My First Blog Post on Edelman Digital Blog, Authenticities
This week, my first blog post on the Edelman Digital blog, Authenticities, went live. It was a pretty big moment for me and really marked the start of my new job. When your bosses give you a login that allows you to publish your perspective on the company’s site, you really get the sense that you’re a part of the team. You can see the original here. Would love to hear your thoughts.
This is my first post on Authenticities, so I might as well go out on a limb and be totally honest: I, like my friends Francios and Max, am bothered by most “social media marketing.” I agree with Francois when he says that too many companies still see social media as simply another channel to monitor and reach their customers. By doing so, they miss the point (and opportunity) entirely. Social media shouldn’t just change the way you market your company; it should change the way your company does business. Here’s why (or at least how I see it):
My generation of twentysomething digital natives grew up with the Web. And as most people know by now, our habits have forced a seismic shift in the way businesses and media operate. But we haven’t seen anything yet. There’s an entirely new breed of digital natives growing up with access to social networking sites like Facebook, MySpace, Twitter, Bebo and Club Penguin. These sites connect them from the start to a global community of friends and followers, as well as your brands and company decision makers who are beginning to engage in the space.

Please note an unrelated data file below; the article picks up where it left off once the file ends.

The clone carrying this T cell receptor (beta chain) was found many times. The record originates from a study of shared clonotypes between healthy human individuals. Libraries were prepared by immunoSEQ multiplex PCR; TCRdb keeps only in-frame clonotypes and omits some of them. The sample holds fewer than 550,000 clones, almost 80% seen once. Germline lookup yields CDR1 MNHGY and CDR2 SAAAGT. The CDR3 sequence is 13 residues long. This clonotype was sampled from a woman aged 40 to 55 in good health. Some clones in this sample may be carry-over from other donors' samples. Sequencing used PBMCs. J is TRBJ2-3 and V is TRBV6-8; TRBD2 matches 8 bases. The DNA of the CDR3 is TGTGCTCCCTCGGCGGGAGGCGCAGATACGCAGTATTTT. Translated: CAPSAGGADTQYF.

They’re growing up with instant access to speak directly with @richardatdell, Comcast’s Frank Eliason or the CEO of Zappos on Twitter. They’re able to talk to influencers in R+D on MyStarbucksIdea.com (Disclosure: Starbucks is an Edelman client) or Dell Ideastorm and tell these companies what they’d like them to create next. They’re engrained with the notion that if they invest their allowance in your product and it breaks or doesn’t work as expected, they should be able to log into their social network and either speak directly with a key decision maker in your company to openly work out a mutually satisfying solution, or simply vent to their growing network of followers and friends. The notion of calling a 1-800 number and waiting on hold to reach an outsourced customer support center has never been a part of their lives and for the most part, the 30 second spot, whether placed on TV or retrofitted into a social network, doesn’t work for them either.
Just wait and see what happens when this generation grows up with this perspective and goes from having a $5/week allowance worth of sway in your industry to having enough income to influence your company’s and its competitors’ market share. More than ever before, they’ll demand direct, authentic engagement from your company on their turf, not yours, any time they want to log in and get in touch. They’ll demand that they’re taken as seriously in the decision making process of your company as you take your other stakeholders and they’ll want this to continue far after your marketing campaign has shifted or your new product has hit store shelves.
When it’s midnight on a school night during finals and they need help with their computers, they won’t be thinking about your last homepage takeover; they’ll be gauging whether you’re available via DM for help. Are you ready?
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